Yesterday I sat down to eat my breakfast and got up again straightaway to turn the radio off. The news was on, it was Monday morning, my back felt out of sorts and I decided it was time for a break from the torrent of bleak updates from around the world and, principally, the USA.
Contemplating the garden
I ate my muesli, listened to the birds and looked out over my garden at the wintry scene. It was a damp morning and the garden wasn’t, perhaps, at its most glorious but I enjoyed focussing on it nonetheless. There was no wind; the bare trees and dormant plants looked still, at rest. I felt more still, at rest. Finishing getting ready for work afterwards, I put the radio back on. My media fast had been short-lived but now as I listened, I felt more robust.
Balance and wellbeing
Finding a way to support my sanity and nourish my wellbeing while staying informed about political developments, is a balance that’s been more challenging to maintain lately. The twinges in my back over the last two or three days seemed like information to take notice of: to paraphrase the title of a book by Mantak Chia, my energy was feeling out of balance. Being more intentional about when I do and don’t listen to the news was something that was starting to seem more significant.
Buddha’s middle way
The other night I watched a programme, the first of three episodes on BBC4 of a series called Genius of the Ancient World which explores the legacy of three great philosophers, Socrates, Confucius and Buddha. The latter was the subject of the programme I saw. After years of consistent and intense investigation, Buddha decided that neither asceticism nor indulgence was the way to live a good and meaningful life, but something in between, the middle way. This might not sound particularly revolutionary but it can be surprisingly hard to sustain; constantly steering a course away from an ‘all’ or ‘nothing’ approach demands discipline.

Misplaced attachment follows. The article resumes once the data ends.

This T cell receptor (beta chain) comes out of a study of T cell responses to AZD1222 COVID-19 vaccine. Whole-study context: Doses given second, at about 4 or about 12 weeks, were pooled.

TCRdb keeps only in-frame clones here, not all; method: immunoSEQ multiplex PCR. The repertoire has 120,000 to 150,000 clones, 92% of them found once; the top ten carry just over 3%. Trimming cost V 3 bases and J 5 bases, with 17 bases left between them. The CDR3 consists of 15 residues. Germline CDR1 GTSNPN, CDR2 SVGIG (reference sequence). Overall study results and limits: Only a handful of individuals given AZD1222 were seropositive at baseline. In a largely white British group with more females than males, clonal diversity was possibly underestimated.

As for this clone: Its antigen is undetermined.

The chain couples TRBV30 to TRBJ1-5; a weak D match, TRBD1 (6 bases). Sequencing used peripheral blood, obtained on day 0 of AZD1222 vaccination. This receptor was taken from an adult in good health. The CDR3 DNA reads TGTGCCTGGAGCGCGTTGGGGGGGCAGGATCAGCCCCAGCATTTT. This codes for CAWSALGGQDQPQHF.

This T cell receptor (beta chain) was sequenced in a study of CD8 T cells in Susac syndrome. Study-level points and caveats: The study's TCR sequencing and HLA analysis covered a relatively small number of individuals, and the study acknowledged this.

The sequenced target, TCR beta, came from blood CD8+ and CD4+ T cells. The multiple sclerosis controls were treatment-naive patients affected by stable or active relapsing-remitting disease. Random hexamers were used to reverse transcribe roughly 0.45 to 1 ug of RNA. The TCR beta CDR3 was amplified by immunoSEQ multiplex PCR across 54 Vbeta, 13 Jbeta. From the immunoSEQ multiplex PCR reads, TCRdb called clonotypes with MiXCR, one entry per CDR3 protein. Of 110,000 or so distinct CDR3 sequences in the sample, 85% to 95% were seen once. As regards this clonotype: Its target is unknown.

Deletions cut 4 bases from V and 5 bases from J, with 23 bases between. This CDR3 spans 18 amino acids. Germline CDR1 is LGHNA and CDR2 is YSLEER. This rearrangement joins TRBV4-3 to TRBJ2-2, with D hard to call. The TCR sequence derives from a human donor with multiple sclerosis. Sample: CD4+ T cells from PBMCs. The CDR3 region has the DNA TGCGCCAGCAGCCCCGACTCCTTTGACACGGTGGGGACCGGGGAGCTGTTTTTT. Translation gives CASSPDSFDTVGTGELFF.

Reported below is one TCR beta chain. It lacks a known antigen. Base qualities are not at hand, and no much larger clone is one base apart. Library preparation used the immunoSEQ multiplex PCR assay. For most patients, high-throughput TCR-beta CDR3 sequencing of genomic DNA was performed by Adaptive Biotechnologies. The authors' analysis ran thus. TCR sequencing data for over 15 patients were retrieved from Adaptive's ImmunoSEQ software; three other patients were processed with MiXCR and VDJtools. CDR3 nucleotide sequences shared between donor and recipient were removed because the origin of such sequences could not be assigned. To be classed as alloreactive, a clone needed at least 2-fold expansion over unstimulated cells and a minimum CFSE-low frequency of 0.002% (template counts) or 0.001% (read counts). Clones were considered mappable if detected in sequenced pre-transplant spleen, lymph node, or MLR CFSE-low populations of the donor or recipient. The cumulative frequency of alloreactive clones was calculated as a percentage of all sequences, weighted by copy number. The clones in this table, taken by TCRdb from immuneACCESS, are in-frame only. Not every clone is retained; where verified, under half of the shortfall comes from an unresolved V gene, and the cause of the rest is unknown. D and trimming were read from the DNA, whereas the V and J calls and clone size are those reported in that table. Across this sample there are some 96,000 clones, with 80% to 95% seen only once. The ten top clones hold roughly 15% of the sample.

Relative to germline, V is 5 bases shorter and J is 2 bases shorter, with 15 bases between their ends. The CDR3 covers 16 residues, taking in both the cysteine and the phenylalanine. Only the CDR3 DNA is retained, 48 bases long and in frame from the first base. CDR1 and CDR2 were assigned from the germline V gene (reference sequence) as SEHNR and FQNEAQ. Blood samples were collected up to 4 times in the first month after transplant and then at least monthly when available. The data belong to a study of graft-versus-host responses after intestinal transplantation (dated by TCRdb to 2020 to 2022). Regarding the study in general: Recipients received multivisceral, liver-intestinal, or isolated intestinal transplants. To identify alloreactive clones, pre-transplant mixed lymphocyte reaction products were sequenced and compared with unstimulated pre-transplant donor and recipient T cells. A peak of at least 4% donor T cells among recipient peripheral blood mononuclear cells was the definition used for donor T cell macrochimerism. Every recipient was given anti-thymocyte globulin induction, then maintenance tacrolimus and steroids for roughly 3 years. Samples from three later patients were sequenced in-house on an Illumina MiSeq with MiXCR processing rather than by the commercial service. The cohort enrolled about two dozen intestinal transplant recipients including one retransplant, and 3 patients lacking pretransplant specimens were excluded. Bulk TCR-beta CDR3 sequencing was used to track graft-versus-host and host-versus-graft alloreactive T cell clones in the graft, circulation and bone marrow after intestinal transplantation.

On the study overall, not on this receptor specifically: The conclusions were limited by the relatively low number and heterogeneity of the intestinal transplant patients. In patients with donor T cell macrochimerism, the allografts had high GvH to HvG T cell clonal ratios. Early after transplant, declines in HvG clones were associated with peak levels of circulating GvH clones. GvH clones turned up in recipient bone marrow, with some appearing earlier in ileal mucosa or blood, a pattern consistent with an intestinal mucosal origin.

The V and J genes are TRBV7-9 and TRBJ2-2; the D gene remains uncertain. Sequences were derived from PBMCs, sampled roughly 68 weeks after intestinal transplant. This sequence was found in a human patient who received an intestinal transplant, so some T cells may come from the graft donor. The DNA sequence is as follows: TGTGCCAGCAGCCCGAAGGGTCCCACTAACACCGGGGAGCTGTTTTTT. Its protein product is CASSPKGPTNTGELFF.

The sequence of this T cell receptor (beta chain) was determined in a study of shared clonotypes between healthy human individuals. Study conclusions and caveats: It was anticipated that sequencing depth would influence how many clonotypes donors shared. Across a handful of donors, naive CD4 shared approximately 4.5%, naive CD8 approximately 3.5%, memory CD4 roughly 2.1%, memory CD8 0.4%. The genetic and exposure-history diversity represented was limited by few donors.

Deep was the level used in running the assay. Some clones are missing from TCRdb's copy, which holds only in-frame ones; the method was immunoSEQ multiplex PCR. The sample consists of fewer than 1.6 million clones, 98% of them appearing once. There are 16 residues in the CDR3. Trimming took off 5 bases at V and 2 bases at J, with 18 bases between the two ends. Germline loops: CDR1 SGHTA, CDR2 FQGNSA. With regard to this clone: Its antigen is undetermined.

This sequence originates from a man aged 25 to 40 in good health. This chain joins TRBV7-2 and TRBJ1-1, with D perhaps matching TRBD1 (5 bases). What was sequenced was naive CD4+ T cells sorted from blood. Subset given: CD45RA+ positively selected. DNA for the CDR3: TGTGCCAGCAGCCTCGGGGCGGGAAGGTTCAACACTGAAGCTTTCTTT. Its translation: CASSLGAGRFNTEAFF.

I’m aware that consuming the news and following social media is something many people choose to switch off from long term, at no cost to themselves or others, and that was largely my choice before Brexit. I’ve been making a different choice since then and grappling with how to get it right. I don’t want to gorge; I don’t want to turn everything off; I do want to understand what’s going on so I can choose how to engage, without feeling overwhelmed.
Food for thought: Fuentes’ analysis of Trump’s first moves
Today I saw a post on social media from Medium.com analysing what Trump’s immigration ban might really be about: as utterly dark as the Executive Order is in itself, Jake Fuentes argues that it could be a smoke screen enabling an even more dangerous consolidation of power to be established. Fuentes goes on with a stark but necessary warning in relation to activism and civil society responses. He points out that protests in themselves are not enough and that protestors need to be alert to the fact that having an outlet for anger through demonstrations can be ‘useful to the other side’.
Something else I heard about today, by email from a friend, was the 10 Actions for 100 Days Campaign, launched by Women’s March on Washington. The first action is designed, in principle, for people living in the States, but it can easily be modified to be used elsewhere. The knowledge of this campaign brings me comfort, inspiration and focus.
Switching off for sustenance
However, between reading Fuentes’ important analysis and hearing about wonderfully creative and rousing campaigns, I know I also need to switch off momentarily, every now and then, to listen to the birds, to watch my dormant garden, to notice my heart rise and fall as I breathe in and out. This is my middle way which I hope will sustain me for the long haul.